Just imagine how different the Viper story would be if the deal went through!
Things were looking incredibly bleak for Chrysler when the global financial crisis hit. Parent company Daimler promptly left the mess that was the struggling company for the Cerberus investment firm to clean up, with the effectiveness of those efforts being best summed up by Chrysler's filing for bankruptcy collection in April 2009. It's of no real surprise, then, to know that Chrysler was looking at selling as much as it could to recoup some money. According to , it turns out the entire Viper brand was incredibly close to being sold off.
In an interview with James Glickenhaus, the man behind the and revealed he was ed by a group of well-financed enthusiasts who wished to seek Glickenhaus' advice on the course of action they should take in order to buy the Viper brand. And by "Viper brand" we mean the whole lot: commercial rights, facilities, tooling, the entire shebang. Despite the allure of owning an entire sports car brand, Glickenhaus wasn't so convinced, stating that he "advise[d] them not to do this deal." And it appears the group heeded this advice, as the Viper acquisition arrangement never came about, even though Fiat Chrysler Automobiles was quite keen on the idea.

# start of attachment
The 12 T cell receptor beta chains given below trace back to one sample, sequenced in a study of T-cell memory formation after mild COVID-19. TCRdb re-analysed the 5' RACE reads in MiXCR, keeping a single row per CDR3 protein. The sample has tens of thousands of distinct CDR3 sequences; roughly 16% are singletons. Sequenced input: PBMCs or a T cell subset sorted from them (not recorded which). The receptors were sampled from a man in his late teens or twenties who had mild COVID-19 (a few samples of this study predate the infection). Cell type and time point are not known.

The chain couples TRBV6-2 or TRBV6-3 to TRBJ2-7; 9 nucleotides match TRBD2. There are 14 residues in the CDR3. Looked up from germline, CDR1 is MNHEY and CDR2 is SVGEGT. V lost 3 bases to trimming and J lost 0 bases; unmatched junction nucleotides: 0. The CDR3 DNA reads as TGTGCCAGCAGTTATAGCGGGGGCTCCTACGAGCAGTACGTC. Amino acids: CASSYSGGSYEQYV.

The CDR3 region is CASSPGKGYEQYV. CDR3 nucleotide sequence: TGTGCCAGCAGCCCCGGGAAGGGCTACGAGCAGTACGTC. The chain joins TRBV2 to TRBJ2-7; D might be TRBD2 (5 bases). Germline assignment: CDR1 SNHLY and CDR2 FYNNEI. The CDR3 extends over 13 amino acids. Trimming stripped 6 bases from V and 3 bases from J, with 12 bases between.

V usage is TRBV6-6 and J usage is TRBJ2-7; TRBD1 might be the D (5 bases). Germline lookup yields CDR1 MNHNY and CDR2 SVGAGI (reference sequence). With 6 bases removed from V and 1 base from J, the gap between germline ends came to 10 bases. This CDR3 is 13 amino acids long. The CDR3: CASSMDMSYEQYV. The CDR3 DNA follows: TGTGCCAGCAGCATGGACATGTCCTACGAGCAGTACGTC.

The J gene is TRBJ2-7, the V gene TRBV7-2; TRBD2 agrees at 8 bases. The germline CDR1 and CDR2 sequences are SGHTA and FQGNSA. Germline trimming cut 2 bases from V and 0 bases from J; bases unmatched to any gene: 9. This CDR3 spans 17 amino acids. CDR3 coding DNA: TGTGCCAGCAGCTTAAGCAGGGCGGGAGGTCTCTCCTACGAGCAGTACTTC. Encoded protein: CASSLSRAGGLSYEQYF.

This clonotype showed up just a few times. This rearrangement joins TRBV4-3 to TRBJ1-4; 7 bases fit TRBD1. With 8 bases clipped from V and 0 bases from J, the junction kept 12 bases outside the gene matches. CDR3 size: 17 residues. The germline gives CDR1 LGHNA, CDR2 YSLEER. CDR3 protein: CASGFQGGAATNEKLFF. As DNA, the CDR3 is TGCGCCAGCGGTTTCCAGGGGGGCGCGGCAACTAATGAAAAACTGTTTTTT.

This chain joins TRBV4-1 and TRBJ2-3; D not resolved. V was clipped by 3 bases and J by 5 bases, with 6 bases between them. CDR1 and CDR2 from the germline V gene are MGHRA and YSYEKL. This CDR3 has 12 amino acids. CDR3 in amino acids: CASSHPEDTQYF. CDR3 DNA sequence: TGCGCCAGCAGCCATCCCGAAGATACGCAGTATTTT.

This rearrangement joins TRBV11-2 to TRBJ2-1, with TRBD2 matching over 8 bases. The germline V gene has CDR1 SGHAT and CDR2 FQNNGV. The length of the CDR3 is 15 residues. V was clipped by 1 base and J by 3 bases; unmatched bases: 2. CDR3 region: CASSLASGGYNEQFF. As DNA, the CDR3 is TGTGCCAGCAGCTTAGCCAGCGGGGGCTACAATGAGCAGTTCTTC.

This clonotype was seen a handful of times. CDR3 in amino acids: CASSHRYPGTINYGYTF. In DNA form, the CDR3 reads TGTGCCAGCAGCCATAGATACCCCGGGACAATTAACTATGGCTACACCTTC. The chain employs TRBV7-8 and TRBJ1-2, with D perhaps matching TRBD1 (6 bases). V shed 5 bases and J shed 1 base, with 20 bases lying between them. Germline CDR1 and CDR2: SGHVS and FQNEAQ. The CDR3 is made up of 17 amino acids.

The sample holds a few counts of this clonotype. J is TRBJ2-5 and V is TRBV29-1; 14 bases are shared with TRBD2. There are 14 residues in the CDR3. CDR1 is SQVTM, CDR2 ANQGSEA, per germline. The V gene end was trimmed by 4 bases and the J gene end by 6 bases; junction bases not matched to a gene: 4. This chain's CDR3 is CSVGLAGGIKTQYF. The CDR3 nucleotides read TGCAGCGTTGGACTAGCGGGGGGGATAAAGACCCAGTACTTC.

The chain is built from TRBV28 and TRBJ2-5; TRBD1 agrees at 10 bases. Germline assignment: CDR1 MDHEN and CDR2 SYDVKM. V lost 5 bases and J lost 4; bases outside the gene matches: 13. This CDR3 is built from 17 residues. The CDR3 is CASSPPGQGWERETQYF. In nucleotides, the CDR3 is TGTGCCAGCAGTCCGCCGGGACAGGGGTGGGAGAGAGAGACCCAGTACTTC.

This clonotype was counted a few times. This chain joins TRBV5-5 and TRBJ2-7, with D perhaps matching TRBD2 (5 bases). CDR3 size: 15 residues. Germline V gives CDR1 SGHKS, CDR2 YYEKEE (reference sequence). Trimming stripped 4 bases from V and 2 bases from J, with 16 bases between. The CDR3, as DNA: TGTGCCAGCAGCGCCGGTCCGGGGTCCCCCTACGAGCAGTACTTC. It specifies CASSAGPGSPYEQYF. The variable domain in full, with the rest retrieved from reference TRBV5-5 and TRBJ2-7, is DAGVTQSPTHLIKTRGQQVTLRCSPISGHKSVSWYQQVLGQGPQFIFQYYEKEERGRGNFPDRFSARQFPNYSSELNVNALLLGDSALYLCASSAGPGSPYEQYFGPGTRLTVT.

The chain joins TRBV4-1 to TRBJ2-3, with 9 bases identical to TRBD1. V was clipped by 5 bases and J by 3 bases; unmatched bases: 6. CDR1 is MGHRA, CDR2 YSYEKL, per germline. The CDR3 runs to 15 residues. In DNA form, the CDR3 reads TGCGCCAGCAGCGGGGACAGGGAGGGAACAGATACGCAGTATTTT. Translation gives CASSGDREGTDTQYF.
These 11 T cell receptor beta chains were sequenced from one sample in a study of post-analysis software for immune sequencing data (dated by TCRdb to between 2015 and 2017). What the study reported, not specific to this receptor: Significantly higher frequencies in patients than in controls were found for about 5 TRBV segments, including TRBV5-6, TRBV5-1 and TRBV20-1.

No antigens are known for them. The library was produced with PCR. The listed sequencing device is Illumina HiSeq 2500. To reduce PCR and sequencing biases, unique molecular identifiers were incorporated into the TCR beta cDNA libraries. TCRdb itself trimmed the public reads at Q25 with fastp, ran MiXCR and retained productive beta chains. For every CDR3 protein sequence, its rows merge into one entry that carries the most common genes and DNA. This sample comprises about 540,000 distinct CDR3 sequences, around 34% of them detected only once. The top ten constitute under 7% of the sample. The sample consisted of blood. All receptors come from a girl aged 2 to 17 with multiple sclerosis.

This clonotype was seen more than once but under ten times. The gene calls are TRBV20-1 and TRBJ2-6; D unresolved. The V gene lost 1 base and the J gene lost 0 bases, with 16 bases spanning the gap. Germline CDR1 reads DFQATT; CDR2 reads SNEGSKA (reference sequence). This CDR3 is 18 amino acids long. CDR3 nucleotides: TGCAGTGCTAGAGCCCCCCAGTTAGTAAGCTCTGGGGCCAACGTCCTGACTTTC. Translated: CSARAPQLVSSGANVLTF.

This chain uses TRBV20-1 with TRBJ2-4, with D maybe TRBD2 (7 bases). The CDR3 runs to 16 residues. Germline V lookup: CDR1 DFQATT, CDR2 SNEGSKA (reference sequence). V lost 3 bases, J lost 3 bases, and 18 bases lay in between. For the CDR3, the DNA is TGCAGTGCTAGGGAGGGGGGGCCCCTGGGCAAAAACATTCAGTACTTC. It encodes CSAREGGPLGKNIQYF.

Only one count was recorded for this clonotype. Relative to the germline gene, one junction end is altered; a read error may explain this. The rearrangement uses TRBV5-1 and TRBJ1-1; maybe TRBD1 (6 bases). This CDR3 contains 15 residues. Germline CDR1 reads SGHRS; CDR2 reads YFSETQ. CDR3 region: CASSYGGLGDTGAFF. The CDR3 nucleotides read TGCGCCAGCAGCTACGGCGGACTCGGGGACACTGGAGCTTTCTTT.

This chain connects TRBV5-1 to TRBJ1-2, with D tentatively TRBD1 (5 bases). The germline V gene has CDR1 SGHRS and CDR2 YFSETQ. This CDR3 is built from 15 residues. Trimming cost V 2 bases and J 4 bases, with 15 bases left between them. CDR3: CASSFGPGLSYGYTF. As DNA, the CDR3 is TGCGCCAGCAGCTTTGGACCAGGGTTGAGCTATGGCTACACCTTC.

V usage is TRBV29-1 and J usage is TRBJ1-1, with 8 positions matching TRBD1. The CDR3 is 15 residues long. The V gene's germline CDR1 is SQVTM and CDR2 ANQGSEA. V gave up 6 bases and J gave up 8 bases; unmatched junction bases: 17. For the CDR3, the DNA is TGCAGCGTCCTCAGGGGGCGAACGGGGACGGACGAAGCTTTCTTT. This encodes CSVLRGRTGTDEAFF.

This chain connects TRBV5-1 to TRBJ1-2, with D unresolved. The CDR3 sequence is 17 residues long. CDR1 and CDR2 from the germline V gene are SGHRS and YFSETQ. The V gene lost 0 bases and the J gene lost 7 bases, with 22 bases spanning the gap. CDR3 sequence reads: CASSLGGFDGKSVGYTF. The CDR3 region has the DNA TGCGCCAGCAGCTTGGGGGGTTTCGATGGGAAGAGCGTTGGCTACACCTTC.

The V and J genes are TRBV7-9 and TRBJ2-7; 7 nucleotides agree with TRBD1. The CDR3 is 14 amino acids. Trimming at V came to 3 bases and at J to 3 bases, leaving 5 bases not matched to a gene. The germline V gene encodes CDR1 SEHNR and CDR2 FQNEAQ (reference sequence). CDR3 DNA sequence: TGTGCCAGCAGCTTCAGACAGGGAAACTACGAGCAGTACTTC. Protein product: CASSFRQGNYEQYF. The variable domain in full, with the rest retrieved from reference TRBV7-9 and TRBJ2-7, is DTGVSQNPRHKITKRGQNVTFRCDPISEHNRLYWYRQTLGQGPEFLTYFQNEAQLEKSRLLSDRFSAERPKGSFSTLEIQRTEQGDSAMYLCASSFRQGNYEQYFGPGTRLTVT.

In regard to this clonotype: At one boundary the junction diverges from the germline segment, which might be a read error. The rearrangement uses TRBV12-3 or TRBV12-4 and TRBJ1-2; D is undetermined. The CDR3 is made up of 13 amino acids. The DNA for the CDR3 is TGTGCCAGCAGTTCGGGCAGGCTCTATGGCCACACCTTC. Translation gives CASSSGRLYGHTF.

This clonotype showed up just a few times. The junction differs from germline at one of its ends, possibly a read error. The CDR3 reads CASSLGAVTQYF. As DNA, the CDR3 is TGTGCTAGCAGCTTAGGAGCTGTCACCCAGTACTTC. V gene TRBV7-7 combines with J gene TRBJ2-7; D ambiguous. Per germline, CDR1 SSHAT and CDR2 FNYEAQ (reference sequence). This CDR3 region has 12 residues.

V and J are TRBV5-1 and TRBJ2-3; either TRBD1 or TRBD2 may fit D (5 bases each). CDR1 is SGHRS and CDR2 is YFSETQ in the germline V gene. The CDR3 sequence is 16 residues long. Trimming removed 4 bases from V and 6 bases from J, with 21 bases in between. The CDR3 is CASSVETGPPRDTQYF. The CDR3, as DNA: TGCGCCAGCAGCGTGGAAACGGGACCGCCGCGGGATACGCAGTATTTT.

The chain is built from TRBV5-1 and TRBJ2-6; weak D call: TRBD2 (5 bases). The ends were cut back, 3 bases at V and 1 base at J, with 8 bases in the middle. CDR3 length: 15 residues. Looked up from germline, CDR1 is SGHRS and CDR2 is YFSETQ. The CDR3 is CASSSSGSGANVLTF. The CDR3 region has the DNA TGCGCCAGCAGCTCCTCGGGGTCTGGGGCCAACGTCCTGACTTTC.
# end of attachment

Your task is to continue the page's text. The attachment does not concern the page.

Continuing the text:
With the benefit of hindsight, it's understandable why the wealthy enthusiasts decided not to buy the Viper brand. In spite of its mass popularity, the Viper never truly sold in strong numbers, (especially in comparison with its closest rival, the Chevrolet Corvette,) and it's unlikely that the V10-powered sports car would have found much success outside of Chrysler's hands. You could also argue that the Viper's longevity is more surprising than the fact it's being killed off in 2017. Of course it would have undoubtedly been incredibly interesting to observe how a bunch of gearheads would fare at the helm of a niche appeal sports car company, but FCA turning off the life support is probably the better course of action for the Viper.